The White House was right to be worried, some experts agree. "The government is negotiating from a position of weakness," says Seth Jones, an analyst at RAND Corp., a security consultancy in Arlington, Va. "There should be no illusions – these [militant] groups are trying to strengthen their position."

Army 'capitulated' to militants

But others see another dynamic at work in the scrapped cease-fire, too.

"The military is out to save itself," says Ahmed Rashid, author of "Taliban," a book considered one of the most insightful looks into the group.

He suggests that the failed deal was not the fault of the new government, but of the Army, which wields great influence in FATA, because it is controlled federally. The deal was essentially a capitulation to militants, Mr. Rashid adds, because the Army wants to get out of an unpopular campaign.

The military denies this, saying it is not in any direct negotiations with the Taliban. "The government officials are negotiating with them through interlocutors," says Maj. Gen. Atthar Abbas, an Army spokesman.

Yet due to the peculiar rules governing FATA, the Army does have more of a voice there. In the North West Frontier Province, the only government negotiators are new lawmakers. In FATA, however, talks are being supervised by a governor appointed by President Musharraf, and the regional Army corps commander, in addition to federal lawmakers, says Rahim Dad Khan, a member of the Pakistan People's Party (PPP), an ANP ally.

ANP pushes for more accountability

The ANP, for its part, wants to bring more accountability to negotiations by putting all the facts before the people. Past negotiations under the military-led government were never made public, says Sen. Zahid Khan of the ANP. So when agreements inevitably fell apart amid accusations and counteraccusations, no one knew who was right.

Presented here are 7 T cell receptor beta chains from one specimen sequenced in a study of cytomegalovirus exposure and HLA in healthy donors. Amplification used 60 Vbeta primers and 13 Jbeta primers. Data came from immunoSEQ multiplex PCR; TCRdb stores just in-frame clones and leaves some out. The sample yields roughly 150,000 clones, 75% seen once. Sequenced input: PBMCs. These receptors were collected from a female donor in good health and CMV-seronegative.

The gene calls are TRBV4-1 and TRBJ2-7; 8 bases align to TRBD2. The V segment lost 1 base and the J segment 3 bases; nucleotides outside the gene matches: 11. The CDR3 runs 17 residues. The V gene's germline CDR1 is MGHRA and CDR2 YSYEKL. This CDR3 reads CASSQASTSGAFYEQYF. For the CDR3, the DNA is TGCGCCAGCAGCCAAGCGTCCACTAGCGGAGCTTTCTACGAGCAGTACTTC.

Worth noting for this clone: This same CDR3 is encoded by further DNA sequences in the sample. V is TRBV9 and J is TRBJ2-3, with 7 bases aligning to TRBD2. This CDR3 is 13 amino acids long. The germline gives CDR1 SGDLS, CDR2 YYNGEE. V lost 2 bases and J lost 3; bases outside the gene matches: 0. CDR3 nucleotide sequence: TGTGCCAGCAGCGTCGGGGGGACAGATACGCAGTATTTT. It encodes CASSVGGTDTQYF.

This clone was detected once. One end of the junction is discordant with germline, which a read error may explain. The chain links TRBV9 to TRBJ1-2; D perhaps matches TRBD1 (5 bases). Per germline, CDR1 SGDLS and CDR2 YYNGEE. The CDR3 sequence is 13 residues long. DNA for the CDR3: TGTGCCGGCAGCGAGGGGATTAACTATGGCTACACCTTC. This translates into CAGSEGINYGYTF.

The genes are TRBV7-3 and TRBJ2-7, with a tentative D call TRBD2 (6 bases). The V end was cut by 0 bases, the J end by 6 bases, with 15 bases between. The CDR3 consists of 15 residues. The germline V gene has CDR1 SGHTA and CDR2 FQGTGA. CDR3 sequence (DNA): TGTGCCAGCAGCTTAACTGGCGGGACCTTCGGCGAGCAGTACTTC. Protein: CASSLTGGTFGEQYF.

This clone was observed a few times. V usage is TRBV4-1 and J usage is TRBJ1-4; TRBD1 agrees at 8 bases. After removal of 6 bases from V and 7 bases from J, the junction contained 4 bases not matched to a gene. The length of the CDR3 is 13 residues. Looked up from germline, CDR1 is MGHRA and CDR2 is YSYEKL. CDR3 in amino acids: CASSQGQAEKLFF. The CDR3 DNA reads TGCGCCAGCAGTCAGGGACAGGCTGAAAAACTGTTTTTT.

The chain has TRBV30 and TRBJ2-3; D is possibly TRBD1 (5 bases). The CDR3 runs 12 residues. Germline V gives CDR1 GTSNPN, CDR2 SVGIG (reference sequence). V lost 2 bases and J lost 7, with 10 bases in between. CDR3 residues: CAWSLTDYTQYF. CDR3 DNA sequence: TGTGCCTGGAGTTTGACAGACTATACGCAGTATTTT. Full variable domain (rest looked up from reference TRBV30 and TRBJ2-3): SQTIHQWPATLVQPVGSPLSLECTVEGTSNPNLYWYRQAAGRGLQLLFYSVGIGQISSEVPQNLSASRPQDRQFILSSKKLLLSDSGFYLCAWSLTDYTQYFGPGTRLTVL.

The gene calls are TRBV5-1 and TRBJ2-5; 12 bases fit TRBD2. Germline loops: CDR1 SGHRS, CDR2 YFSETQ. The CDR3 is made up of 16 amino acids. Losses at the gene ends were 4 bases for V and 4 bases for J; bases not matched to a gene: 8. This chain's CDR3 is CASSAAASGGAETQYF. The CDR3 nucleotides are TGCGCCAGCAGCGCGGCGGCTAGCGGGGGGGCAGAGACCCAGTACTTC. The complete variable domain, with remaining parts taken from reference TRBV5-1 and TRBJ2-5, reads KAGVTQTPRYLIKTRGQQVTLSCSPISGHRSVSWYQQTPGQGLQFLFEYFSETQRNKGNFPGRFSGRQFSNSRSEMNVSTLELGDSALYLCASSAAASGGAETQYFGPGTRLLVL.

"We'll make all the developments in the talks public so as the masses can judge who is backing out of his words," he says. "The party going against the agreement would have to take the ire of the masses."

In this way, negotiations can serve a strategic purpose. Defense analyst Ikram Sehgal says there are many natural points of disagreement between Pashtun tribals and foreign terrorists, such as the tactic of suicide bombing.

"Terrorist ideology is completely anathema to tribal ideology," he says. "The whole idea is to drive a wedge between the tribals and the terrorists."

Yet Rashid and others say that to ultimately succeed, the government must have a policy beyond just talks – or bullets, for that matter. The government of North West Frontier Province has drawn a $4 billion development plan designed to spread the authority of the government through new counsels and government positions. But it must address the root causes of the tribal belt's problems – the economic backwardness and political isolation that have made the area a haven for militants, analysts add.

"They have to offer some strategic vision," says Rashid. "[The terrorists] want sharia. What are you offering?"

• A contributor from Karachi, Pakistan, and Ghulam Dastageer from Peshawar supplied material.